Until now, most countries have been unwilling to statutorily commit to a set of compliance concepts. This is most likely born from a desire to remain flexible and from the practical recognition that legislative processes are highly unpredictable and, once adopted, statutes are difficult to change. Instead, counties have delegated the responsibility to opine on what will qualify to a relevant enforcement body (as is the case in the UK) or have fallen back on general compliance concepts that should be relevant in determining what charges to be brought or fines to be levied against a corporate defendant (as is the case in the U.S. and Brazil).

The result of this flexibility has been a lack of clarity that, on the whole, is bad for compliance. How can a company know that the resources it invests in its global compliance program will yield concrete benefits when an employee circumvents the program and violates the law, as will almost inevitably happen? How can a compliance officer effectively advocate for increased investments in a program that is not guaranteed to insulate the company from criminal charges? And once resources are available, how does a compliance officer decide to allocate them in a way that will be viewed most favorably by regulators who might scrutinize the compliance program years down the road?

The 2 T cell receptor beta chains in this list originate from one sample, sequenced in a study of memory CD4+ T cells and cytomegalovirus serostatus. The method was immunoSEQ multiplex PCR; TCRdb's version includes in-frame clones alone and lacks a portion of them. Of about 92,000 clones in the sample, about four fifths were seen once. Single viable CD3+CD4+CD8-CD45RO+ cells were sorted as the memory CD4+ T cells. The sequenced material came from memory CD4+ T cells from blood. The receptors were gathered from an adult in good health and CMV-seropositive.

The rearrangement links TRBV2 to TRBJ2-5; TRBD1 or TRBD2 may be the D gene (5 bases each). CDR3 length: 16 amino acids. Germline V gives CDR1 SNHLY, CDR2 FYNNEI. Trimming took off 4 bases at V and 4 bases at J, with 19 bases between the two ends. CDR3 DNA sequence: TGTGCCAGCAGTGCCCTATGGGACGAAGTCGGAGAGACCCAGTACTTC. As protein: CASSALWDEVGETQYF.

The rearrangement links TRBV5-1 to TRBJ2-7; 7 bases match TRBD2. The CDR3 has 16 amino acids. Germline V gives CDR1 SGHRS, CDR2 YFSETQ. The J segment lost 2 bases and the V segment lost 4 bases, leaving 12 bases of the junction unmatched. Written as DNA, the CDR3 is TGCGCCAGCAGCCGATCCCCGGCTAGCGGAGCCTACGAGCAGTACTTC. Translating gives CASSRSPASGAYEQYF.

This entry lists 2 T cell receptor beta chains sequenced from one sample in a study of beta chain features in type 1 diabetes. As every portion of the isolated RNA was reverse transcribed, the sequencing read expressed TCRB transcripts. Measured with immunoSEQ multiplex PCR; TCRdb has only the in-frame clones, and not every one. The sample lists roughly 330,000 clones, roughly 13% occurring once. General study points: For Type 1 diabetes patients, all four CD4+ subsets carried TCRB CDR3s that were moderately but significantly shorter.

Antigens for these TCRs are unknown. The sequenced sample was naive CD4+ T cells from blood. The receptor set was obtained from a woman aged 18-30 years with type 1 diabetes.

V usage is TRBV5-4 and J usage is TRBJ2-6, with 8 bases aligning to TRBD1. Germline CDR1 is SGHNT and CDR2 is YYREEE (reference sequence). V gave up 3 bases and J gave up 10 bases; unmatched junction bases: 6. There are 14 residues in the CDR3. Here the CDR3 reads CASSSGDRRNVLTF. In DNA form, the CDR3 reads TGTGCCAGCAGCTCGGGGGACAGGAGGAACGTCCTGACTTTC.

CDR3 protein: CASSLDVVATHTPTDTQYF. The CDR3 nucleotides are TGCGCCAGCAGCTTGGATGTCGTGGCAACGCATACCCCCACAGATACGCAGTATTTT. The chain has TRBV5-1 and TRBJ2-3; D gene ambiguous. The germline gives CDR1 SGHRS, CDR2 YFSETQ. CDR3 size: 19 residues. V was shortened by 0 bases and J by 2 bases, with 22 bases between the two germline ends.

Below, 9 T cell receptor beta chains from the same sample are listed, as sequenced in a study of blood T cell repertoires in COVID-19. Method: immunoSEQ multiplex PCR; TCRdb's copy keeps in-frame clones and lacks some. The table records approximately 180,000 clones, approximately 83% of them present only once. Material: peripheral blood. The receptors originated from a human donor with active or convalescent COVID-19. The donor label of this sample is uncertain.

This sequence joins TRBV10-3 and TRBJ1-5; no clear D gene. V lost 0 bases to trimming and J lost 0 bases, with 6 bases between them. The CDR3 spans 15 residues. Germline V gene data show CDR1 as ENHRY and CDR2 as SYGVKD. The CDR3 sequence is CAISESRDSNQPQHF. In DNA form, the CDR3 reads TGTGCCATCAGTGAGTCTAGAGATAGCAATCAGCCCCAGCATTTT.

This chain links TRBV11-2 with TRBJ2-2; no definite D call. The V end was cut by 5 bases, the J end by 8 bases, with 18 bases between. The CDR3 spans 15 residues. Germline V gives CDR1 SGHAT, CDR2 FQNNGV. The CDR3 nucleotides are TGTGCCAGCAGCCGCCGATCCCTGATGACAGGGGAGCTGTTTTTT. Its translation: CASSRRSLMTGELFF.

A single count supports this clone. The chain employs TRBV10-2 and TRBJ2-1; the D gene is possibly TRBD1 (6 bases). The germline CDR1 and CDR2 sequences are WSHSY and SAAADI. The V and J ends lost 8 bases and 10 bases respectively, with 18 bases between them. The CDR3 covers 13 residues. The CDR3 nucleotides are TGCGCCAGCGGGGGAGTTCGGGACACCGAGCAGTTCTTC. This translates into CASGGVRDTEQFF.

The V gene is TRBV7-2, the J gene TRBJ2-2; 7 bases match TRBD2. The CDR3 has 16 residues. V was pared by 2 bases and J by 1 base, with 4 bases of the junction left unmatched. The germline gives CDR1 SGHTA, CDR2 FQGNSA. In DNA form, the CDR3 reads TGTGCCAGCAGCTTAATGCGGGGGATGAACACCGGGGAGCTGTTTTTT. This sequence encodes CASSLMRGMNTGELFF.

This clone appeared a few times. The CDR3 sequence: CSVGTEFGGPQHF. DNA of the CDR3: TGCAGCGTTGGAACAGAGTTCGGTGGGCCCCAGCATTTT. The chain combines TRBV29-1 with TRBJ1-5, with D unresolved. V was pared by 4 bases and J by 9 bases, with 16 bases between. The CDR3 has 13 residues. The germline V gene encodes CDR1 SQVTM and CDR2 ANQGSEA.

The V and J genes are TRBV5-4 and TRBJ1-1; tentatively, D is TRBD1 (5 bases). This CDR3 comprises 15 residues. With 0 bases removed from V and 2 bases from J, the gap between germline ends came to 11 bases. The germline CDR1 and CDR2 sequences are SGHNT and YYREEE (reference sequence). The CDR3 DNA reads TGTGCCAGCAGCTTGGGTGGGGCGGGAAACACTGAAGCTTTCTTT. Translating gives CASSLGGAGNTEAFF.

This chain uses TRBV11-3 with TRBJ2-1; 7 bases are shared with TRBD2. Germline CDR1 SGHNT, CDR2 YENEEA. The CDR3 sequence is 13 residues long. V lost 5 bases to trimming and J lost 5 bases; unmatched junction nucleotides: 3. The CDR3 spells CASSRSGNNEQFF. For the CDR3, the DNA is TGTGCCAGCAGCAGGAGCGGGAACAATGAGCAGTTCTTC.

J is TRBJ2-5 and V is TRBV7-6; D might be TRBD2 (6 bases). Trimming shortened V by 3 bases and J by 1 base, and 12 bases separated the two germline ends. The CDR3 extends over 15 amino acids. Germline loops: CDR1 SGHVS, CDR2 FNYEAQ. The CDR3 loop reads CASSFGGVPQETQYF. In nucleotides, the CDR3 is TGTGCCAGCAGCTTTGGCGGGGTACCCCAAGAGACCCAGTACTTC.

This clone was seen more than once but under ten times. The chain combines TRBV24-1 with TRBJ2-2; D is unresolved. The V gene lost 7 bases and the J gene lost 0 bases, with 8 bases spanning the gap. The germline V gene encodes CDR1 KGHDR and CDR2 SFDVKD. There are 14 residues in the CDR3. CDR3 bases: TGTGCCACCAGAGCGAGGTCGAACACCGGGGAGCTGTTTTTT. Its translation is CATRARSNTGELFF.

Article 33 does not necessarily provide definitive answers to these questions. However, Article 33 is significant in that it establishes as a matter of statute what a compliance program must have. Specifically, it requires companies:

  • To conduct risk assessments of its business;